As the owner of a small business, Crystal Krause likes to give back to her community.
So when a sports marketing company asked for a charitable contribution from her business, Power Moves Yoga in Batavia, to the local high school, she signed up to sponsor the football team, which included an opportunity to advertise her yoga studio on T-shirts and cups and receive shout-outs at games.
“Being a local yoga studio, we volunteer all the time,” says Krause, 34. “We give donations to all kinds of charity events. So to donate to the high school just seemed like, well, of course, we will. I didn’t think anything of it.”
After giving more than $1,000, Krause got a low-quality, smeared T-shirt in the mail that included a wrong phone number for her studio and a logo taken from the business’s Facebook page.
Unhappy, Krause unsuccessfully tried to reach the sponsorship company. So she called the high school directly and found out the school didn’t receive any of the money and only accepts donations through its athletic boosters.
Krause and her husband got their money back by disputing the credit-card charge. But now she thinks twice before donating when other fundraisers ask.
“Now, I’m hesitant,” she says. “Now, I have to do more research each and every time and ask for tax exempt forms just because I’m so skeptical of people trying to scam and just get free services or free money.”
Americans gave more than $400 billion to charities in 2017, according to the annual Giving USA report by the Giving USA Foundation and Indiana University’s Lilly Family School of Philanthropy.
Scammers try to tap into that giving spirit with a variety of schemes.
“People want to give to veterans,” says charitable giving expert Sara Nason, formerly of Charity Navigator and founder of the consulting firm Nantahala Strategies. “They want to give to kids who are underfunded. They want to help, but oftentimes they can be taken advantage of because people kind of assume that everyone asks for money out of the goodness of their heart.”
Charity scams making the rounds
One type of scheme involves creating charities with names that are similar to well-established nonprofits, according to CharityWatch. For example, the American Red Cross is not the same as “Red Cross of Americas,” a name allegedly created by a North Dakota man to piggyback off the famous relief organization. Last March, he was hit with a cease-and-desist order by officials in that state.
In another case, four Indiana residents were charged last February with stealing more than $125,000 through the “Wounded Warrior Foundation” and “Wounded Warrior Fund,” which sound like the well-known Wounded Warrior Project.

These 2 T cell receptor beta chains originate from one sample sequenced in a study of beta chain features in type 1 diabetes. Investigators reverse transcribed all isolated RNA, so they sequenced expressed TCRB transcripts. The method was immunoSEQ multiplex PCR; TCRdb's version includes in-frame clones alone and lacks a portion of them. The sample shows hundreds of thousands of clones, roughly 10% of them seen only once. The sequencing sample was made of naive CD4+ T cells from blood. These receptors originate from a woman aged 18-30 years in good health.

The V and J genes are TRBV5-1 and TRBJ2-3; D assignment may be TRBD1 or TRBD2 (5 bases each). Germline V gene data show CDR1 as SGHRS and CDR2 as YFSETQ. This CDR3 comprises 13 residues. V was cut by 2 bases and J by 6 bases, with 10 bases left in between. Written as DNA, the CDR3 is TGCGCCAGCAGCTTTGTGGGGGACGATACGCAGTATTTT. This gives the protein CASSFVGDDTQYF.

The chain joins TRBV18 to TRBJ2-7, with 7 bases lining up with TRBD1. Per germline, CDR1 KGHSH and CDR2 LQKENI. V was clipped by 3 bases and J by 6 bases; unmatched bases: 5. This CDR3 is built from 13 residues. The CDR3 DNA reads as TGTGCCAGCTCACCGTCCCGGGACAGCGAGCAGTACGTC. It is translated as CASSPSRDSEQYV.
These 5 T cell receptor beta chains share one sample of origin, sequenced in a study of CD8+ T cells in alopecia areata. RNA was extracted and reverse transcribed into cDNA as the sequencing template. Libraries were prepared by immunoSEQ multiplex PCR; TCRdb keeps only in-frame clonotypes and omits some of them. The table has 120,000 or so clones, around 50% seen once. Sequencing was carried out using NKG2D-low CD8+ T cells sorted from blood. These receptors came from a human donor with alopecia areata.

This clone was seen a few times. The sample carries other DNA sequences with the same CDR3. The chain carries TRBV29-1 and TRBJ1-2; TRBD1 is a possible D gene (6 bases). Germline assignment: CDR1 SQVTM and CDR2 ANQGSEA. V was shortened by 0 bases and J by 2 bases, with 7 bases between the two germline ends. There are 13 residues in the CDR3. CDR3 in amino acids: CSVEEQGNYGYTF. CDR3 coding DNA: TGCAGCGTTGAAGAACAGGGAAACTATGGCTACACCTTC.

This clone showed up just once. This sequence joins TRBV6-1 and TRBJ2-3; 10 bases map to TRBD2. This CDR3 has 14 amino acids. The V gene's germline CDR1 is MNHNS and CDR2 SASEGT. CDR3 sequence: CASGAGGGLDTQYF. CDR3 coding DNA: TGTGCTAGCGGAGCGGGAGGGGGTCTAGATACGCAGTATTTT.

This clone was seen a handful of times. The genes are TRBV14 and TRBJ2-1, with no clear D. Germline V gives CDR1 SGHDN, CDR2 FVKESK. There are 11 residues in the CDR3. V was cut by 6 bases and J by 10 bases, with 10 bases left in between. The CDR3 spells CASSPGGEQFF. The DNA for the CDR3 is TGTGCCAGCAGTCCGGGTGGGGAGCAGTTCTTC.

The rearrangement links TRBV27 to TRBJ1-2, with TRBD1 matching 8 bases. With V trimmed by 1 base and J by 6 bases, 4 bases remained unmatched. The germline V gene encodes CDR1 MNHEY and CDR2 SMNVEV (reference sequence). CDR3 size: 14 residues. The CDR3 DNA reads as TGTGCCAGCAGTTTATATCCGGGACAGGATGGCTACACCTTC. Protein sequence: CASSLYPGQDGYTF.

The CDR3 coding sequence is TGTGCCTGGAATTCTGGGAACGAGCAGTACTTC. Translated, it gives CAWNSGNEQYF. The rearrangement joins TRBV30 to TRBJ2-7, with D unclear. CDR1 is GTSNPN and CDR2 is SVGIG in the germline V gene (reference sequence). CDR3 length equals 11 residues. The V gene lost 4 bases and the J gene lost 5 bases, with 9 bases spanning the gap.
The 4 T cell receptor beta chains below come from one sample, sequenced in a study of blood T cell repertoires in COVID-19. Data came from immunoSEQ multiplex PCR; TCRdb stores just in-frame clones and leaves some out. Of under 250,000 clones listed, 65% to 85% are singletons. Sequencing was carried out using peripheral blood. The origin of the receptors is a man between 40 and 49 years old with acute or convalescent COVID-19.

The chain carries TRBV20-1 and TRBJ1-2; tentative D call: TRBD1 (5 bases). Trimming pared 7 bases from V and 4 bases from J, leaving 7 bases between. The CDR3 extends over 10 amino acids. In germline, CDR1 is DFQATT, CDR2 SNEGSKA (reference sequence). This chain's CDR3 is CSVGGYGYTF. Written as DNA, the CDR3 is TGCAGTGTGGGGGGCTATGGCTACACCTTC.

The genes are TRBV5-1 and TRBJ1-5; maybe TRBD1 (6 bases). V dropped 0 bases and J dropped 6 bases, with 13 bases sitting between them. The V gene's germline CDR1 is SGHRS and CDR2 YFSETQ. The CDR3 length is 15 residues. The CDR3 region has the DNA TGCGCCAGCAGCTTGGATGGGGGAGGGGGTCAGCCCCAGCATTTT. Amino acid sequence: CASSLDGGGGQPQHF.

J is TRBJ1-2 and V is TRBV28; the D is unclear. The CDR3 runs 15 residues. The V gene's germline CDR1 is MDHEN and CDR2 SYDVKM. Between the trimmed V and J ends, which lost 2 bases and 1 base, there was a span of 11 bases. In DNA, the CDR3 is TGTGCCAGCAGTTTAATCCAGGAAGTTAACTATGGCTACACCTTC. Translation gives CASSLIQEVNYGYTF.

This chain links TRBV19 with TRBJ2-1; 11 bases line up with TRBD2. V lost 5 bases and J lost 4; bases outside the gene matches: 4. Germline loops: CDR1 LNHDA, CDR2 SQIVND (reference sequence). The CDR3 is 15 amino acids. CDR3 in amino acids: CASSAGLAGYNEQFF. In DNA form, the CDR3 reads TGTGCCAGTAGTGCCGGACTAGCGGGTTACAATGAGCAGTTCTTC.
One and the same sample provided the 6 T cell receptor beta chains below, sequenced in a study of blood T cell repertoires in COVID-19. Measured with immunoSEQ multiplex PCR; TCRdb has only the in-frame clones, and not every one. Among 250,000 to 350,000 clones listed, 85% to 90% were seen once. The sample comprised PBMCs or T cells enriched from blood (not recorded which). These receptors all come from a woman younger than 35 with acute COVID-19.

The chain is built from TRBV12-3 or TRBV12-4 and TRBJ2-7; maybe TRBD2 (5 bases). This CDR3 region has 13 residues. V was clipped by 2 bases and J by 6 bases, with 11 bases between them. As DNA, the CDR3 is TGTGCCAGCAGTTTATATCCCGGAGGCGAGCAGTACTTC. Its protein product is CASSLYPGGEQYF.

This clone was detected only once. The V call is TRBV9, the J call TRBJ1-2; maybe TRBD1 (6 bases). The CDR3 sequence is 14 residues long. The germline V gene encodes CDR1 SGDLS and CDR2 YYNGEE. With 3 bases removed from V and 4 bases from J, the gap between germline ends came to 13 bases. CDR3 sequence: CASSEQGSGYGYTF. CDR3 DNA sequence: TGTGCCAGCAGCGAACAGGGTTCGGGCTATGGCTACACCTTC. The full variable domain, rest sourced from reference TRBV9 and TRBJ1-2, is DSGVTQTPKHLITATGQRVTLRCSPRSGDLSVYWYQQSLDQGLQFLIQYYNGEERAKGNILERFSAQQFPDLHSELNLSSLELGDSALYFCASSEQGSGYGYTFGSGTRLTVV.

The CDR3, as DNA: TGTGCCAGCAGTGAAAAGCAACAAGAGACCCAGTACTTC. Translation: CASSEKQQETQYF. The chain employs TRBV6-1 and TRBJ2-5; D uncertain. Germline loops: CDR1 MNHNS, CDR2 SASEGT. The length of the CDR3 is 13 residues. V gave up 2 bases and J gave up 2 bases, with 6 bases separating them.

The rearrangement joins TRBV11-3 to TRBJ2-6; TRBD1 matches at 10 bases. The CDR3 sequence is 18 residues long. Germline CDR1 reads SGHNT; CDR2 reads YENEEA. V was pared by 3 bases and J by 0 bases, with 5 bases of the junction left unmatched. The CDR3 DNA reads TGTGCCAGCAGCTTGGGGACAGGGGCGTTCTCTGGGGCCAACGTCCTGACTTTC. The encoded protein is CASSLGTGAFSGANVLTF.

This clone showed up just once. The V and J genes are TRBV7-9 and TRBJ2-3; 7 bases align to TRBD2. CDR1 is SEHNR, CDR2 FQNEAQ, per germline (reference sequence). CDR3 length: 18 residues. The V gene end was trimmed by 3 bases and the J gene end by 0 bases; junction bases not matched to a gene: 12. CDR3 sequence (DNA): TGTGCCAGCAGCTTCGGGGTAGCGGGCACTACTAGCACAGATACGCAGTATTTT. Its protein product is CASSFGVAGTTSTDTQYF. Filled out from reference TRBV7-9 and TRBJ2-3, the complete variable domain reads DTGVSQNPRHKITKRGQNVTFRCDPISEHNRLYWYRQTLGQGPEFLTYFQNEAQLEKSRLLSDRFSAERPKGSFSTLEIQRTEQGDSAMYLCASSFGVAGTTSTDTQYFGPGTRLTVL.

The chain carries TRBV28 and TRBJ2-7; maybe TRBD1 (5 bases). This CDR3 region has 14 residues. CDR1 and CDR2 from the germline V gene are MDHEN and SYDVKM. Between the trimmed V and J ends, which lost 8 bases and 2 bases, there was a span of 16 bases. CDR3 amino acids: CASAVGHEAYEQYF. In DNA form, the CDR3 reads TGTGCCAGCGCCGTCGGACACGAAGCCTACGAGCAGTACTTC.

“People really need to be careful that they’re giving to legitimate organizations or people and not just scammers,” says Daniel Borochoff, president of CharityWatch. “[With] sob stories, people have to be particularly careful … They get too emotional about wanting to help, and they don’t think about it.”
Other frauds often show up on crowdsourcing platforms, especially after natural disasters or tragedies. Scammers create fake stories on sites like GoFundMe, but then the money doesn’t reach people in need.
Borochoff advises giving to these online campaigns only if you know or respect the organizers.
“It’s far better to give to a nonprofit organization because they have internal controls,” Borochoff says. “They have checks and balances. They have a board of directors that oversee it.”
How to protect your charitable gift
Experts say the safest way to give is by check or credit card.
And examine your billing statements to make sure the charity charged the agreed-upon donation and not a recurring amount.
“If the charitable organization wants you to pay by gift card or a wire transfer, then that’s likely to be a scam,” says Todd Kossow, Midwest regional director for the Federal Trade Commission.
More tips to avoid charity scams
- Do your research. Check out charities online at Give.org, CharityWatch.org, CharityNavigator.org and GuideStar.org. GlobalGiving.org researches organizations overseas.
- Slow down. Scammers often use high-pressure tactics to get consumers to send money quickly.
- Ask for the Employer Identification Number, or EIN, and IRS Form 990. Check the EIN at IRS.gov to see if the organization is a registered 501(c)(3) charity. The Form 990 shows how the nonprofit spends money. Experts say that, at the very least, 65 percent should go toward programs.
- Contact the charity directly. Make donations through the charity’s website or by calling its direct phone number, rather than giving in response to a phone or email solicitation.
This is the fifth story in the series “Be On Guard,” reported by the Chicago Sun-Times and made possible through the support of AARP Illinois. The AARP Fraud Watch Network can help protect you from frauds and scams. Call this free helpline (877) 908-3360 to speak with volunteers trained in fraud counseling.